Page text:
Nothing like a blast of arctic air to remind us what matters most, survival if you can and your fellow man. The past week was chilly, Maine at minus 18 on the thermometer, gusts to minus 50 in many places. Sometimes – arguably often – what matters most is right now, right here, not somewhere else.
As the freeze and arctic wind came on, a curious and uplifting sentiment circulated. Local businesses, churches, unsung charities, just neighbors caring about neighbors, asked after people, prepared with people, made last minute calls. Got heat? Got oil? Got propane? Got food? Got generator ready?
And on came the cold, rising wind, freight train tearing through the upper branches, sheets of white blowing off the ice covered lake, creaks in walls, floors, and suddenly, unexpectedly drafty doors. But still the word was out. If you lose power, call. If you need blankets, a hand, ride, or start, call.
As politicians talked, shows squawked, headlines ran, and elites dealt in flattery, ordinary people checked their furnaces and baseboards, water heaters, pellet and wood stoves, sealed cracks, latched windows, got on with the labor, and worried for their neighbors.
Sometimes an event close to home – not a new affront on our identity, culture, or values, misstep, claptrap, or dishonesty by a buffoon, not even the next Chinese balloon – takes precedence. And sometimes that is okay, not so bad, turns us toward each other again, away from being mad.
In these parts, just another slice of what you might call Heartland America, the latest arctic snap – not unlike those of our youth, if hyped more – did that. People stopped to check in on friends, big families, those alone and elderly, making sure what they could do they did and what might be needed was ready.
Of course, throughout a year, we do this a lot, whenever barometric pressure falls, weather or worry set in, concern over the health and welfare, safety and security of others triumphs over political preoccupations – but it is nice, in a curious, old fashioned, reaffirming way to see what matters rise, kindness on the floodtide, and the rest of the world’s gobbledygook set aside.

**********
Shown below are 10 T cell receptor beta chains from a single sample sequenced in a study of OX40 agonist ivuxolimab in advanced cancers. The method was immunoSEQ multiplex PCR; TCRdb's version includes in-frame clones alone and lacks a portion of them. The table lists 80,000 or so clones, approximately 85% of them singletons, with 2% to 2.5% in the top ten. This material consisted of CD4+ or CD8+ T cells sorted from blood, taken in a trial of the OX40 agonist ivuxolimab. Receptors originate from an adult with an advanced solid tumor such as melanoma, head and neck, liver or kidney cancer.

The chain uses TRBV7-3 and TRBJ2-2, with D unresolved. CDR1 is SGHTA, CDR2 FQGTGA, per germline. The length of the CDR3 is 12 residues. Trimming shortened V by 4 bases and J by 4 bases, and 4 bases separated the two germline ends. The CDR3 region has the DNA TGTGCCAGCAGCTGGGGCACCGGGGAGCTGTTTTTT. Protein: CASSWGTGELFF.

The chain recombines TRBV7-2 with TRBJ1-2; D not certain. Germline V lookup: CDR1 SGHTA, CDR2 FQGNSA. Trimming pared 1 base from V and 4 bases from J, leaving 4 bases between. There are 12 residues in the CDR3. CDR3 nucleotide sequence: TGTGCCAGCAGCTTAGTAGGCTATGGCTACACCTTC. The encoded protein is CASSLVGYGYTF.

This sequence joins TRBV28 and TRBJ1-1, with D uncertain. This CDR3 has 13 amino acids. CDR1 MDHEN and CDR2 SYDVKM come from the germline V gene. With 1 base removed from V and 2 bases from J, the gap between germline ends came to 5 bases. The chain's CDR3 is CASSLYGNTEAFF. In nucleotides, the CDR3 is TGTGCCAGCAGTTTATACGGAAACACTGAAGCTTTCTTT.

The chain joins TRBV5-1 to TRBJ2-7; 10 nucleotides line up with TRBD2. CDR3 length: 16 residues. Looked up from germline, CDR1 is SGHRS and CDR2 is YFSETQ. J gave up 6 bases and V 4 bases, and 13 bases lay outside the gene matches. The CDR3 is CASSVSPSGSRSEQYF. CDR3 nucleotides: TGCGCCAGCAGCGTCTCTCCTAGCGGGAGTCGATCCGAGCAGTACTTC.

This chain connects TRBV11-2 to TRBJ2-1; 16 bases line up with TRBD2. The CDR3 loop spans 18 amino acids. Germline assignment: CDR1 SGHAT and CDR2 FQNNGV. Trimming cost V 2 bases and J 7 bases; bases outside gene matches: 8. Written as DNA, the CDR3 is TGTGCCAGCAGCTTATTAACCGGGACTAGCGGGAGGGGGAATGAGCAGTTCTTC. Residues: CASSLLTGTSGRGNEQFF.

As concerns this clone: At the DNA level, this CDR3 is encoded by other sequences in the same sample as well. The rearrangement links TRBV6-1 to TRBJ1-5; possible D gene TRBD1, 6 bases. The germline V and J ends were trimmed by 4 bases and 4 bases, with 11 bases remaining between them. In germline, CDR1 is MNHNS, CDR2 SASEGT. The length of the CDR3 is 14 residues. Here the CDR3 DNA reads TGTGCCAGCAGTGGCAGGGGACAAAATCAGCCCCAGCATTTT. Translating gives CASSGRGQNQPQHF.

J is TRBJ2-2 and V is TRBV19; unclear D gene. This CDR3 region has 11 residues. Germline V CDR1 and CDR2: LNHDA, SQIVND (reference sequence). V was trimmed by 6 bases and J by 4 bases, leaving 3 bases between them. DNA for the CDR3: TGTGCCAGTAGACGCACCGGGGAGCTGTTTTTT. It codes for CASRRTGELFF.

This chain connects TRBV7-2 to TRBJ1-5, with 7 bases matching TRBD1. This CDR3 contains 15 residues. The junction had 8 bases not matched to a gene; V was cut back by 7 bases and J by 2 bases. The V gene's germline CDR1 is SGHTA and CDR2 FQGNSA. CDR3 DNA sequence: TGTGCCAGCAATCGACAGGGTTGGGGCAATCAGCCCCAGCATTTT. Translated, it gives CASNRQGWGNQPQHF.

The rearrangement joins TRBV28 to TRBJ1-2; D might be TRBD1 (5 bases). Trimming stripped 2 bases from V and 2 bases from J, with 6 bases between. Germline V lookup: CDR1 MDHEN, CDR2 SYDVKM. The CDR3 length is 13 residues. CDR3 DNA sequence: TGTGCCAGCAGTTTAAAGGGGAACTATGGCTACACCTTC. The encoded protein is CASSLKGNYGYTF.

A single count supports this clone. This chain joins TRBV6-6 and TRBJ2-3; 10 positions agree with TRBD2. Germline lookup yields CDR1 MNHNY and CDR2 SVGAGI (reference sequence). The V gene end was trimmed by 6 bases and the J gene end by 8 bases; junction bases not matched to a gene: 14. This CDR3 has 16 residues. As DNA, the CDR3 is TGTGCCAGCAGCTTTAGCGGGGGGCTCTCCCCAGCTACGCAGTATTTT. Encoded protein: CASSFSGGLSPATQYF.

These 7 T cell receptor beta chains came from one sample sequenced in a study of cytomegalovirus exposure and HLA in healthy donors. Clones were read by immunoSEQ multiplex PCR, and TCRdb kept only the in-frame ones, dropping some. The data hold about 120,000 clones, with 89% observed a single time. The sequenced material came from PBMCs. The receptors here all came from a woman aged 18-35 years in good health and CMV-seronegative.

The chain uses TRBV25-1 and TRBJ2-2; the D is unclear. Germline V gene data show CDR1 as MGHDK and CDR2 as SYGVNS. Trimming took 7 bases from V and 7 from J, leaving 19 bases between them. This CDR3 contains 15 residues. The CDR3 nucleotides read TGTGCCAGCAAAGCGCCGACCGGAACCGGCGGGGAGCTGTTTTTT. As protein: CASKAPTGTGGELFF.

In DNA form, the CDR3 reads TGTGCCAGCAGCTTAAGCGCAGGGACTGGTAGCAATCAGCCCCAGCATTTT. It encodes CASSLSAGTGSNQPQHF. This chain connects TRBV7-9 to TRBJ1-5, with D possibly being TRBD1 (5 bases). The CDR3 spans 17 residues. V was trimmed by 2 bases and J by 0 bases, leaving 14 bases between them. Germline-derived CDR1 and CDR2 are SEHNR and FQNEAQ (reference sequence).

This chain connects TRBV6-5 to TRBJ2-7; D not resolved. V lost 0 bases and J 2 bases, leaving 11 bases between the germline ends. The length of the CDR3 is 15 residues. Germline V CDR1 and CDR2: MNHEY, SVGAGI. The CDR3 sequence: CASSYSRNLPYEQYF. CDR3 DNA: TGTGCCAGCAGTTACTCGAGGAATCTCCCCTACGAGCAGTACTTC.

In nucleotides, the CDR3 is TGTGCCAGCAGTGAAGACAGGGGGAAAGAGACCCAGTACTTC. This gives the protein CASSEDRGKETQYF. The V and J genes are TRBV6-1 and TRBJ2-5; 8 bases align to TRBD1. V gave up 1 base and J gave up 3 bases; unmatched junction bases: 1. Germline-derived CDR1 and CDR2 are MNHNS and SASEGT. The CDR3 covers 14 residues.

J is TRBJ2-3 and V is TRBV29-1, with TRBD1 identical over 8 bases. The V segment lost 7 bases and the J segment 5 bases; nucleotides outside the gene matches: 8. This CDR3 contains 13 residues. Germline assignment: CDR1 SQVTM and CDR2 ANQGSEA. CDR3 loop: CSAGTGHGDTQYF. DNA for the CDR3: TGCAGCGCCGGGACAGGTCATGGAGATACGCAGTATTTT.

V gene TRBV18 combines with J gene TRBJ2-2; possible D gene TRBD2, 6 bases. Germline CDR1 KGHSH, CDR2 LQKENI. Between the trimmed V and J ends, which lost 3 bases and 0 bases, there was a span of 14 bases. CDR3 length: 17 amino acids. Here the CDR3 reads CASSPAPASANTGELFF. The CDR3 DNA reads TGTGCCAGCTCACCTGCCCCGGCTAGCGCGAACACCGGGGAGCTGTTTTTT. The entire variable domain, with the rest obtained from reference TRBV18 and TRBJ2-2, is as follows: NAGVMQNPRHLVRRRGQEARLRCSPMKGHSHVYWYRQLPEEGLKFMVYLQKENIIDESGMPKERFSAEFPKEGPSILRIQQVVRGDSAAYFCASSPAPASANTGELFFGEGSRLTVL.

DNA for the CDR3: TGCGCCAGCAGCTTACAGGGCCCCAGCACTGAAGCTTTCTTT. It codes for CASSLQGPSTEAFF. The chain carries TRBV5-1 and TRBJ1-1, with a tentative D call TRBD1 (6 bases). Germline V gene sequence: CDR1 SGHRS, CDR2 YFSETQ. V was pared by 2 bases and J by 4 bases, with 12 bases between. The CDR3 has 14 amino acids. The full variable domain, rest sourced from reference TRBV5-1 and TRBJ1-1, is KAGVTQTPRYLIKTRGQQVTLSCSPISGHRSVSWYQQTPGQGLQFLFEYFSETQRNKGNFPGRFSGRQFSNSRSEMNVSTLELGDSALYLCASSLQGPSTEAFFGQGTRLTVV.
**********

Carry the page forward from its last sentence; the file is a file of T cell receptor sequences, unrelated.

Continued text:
In truth, there is nothing profound or stunning about this, any more than getting kids ready for school, assuring older parents are appreciated, reaching out to a friend with an overdue call, attending a wedding, shower, or memorial, offering an impromptu lesson, suggestion, or honest tutorial.
These are just things ordinary people do, sometimes with preparation, others on the fly, prompted by weather, worry, hope, or gratitude, suddenly or (what we used to say) “by and by.” The point – the only point worth taking, pocketing for a moment when you need it is this: America is more the same, more constant, more steady and ready for getting on with life than we often know or acknowledge, quick to assure survival as we can, and look in with empathy, kindness, or just compassion on our fellow man.
So, the media’s talking heads, preening political leaders, and all that noise we hear between real news and vital facts will rise again, wane and wax. Temperatures and arctic winds will subside, retreat, and fall. That is fine too, as long as we know – always recall – America’s real strength is in caring, which we do with focus, intensity, and labor in an arctic blast, for a neighbor. We may not think so, but sometimes in the odd, cold gust of winter wind, or sudden, frozen creak of a tree there is a kind of goodness, goodness in adversity.
Robert Charles is a former Assistant Secretary of State under Colin Powell, former Reagan and Bush 41 White House staffer, attorney, and naval intelligence officer (USNR). He wrote “Narcotics and Terrorism” (2003), “Eagles and Evergreens” (2018), and is National Spokesman for AMAC.